Laboratory assessment of kidney diseases
Fu Keung Li and Stephen Ka-Nung Ho
Department of Medicine, Queen Mary Hospital, The University of Hong Kong
The kidney is a vital excretory organ. Accurate assessment of renal function is important in order to detect early derangement. Though the measurement of glomerular filtration rate (GFR) is the gold standard for evaluating kidney function, the test procedure is associated with significant practical difficulties, and therefore is not routinely utilized. Quantifying serum markers of renal function is the most commonly used method for estimating renal function. Despite their intrinsic flaws, urea and creatinine are the most accepted serum markers of renal function.
Urinalysis is a simple but informative test for detecting kidney abnormalities. A panel of biochemical tests are usually included in the analysis. Proteinuria is an early indicator of glomerular disease. Hematuria and leukocyturia are also abnormal indicators which mandate further investigation.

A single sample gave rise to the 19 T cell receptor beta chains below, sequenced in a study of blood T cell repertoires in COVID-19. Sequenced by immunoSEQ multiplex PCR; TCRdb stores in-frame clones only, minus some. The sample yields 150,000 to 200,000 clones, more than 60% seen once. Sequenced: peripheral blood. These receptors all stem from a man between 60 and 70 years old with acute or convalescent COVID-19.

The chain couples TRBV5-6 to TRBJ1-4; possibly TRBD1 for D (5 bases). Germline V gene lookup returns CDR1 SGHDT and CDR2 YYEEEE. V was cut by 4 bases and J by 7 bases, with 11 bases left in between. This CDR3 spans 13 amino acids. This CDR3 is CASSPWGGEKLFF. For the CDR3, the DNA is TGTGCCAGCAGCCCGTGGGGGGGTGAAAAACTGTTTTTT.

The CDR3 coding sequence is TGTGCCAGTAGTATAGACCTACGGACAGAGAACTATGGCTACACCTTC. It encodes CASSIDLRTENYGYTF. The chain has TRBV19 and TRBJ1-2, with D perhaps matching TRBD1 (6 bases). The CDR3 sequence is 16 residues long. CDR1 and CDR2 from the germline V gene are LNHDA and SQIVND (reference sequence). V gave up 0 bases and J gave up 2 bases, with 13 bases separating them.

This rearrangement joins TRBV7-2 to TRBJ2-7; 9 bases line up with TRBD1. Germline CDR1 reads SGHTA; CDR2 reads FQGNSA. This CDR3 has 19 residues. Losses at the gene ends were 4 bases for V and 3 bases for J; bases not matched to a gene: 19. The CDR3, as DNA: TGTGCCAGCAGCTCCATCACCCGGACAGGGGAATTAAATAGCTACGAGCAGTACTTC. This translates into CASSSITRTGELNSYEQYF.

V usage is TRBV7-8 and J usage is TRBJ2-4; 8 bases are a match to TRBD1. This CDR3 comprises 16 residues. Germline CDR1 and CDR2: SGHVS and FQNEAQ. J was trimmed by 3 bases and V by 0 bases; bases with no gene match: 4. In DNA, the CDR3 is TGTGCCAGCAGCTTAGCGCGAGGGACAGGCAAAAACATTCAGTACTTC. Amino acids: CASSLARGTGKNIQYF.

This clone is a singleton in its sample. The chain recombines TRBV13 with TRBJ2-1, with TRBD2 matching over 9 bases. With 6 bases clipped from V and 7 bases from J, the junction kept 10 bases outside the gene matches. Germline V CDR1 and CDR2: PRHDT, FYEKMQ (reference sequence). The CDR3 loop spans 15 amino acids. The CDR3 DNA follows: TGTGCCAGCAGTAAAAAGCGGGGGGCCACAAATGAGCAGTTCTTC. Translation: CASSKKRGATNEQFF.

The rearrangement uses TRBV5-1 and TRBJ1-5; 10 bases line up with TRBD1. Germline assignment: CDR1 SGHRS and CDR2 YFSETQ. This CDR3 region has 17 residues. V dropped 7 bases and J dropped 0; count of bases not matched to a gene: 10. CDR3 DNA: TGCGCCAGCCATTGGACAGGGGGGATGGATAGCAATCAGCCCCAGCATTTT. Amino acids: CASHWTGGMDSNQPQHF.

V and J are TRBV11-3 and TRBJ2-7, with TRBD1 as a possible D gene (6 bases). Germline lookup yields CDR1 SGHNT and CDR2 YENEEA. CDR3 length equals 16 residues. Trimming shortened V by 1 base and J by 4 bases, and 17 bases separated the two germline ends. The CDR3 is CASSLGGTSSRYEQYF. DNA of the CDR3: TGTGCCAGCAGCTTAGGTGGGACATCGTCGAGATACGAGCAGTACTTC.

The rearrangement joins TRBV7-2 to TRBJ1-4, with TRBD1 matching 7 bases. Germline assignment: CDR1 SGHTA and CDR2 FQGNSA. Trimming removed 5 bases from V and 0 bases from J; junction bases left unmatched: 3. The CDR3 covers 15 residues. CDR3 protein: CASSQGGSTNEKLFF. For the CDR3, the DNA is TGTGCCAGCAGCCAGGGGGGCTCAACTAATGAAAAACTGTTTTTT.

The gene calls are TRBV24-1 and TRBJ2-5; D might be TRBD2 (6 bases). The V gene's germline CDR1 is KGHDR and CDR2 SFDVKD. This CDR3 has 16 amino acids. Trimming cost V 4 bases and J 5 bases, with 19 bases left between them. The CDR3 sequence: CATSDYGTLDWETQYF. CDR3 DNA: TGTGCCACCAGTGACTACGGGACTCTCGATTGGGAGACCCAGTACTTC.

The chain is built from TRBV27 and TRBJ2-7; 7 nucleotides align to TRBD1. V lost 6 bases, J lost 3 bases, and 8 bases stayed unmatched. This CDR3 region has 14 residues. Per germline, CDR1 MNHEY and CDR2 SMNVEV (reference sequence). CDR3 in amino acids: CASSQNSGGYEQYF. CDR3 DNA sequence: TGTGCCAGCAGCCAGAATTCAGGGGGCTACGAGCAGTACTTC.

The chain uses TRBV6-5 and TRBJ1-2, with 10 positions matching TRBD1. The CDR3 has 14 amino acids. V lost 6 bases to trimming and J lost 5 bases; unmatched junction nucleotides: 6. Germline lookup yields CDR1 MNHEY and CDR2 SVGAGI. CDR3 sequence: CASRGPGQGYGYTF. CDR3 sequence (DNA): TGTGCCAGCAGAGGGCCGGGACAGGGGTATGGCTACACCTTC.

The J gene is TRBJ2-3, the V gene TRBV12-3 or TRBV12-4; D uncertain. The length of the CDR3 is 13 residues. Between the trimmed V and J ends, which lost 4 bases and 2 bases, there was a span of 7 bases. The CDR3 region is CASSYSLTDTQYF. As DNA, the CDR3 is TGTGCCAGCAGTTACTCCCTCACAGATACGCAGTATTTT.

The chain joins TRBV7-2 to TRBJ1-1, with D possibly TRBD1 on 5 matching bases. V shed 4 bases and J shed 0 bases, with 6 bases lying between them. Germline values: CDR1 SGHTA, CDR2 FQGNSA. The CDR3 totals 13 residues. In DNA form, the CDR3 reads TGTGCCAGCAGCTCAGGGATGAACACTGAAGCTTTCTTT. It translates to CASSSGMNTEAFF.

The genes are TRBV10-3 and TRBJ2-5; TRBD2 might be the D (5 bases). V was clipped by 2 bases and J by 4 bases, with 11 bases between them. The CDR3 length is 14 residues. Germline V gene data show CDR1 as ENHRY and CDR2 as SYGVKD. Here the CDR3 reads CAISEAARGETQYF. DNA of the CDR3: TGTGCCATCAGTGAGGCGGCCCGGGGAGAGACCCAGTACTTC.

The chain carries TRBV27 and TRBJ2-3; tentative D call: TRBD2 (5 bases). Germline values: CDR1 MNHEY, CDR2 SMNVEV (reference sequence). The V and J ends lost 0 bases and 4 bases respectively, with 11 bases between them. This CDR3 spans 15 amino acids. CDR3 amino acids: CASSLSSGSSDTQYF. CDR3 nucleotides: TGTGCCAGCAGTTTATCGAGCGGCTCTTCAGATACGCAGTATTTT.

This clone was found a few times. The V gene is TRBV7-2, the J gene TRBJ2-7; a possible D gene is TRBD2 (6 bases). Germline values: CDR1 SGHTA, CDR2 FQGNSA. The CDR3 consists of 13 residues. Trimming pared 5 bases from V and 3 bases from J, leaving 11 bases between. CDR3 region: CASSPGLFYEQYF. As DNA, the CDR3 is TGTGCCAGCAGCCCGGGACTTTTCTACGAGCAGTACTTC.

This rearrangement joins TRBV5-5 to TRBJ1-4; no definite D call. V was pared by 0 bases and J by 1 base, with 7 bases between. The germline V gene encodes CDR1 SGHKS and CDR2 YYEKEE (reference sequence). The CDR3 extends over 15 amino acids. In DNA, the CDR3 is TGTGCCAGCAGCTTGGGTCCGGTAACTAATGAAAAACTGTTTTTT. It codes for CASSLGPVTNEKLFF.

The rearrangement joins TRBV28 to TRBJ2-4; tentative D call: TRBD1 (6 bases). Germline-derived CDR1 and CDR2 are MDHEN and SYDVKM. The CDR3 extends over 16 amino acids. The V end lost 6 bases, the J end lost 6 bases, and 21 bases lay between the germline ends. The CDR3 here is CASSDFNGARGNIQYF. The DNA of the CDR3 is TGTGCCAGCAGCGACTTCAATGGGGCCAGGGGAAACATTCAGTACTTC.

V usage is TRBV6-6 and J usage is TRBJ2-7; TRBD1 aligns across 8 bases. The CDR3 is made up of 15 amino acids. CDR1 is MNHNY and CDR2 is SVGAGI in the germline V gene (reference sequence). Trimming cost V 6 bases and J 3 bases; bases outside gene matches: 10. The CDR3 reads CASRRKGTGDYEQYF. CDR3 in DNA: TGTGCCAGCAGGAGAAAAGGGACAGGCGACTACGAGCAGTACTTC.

The definitive diagnosis for patients with kidney disease sometimes requires a renal biopsy. Percutaneous biopsy of cores of kidney tissue and microscopic examination by various techniques are indicated on many occasions. The inherent risk, however, obligates due caution be taken in patient selection.
Renal function assessment, urinalysis, and kidney biossy serve complementary roles in the detection and diagnosis of kidney disease. Their clinical utilization will be discussed in this review.
Keywords: markers, kidney, glomerular filtration rate
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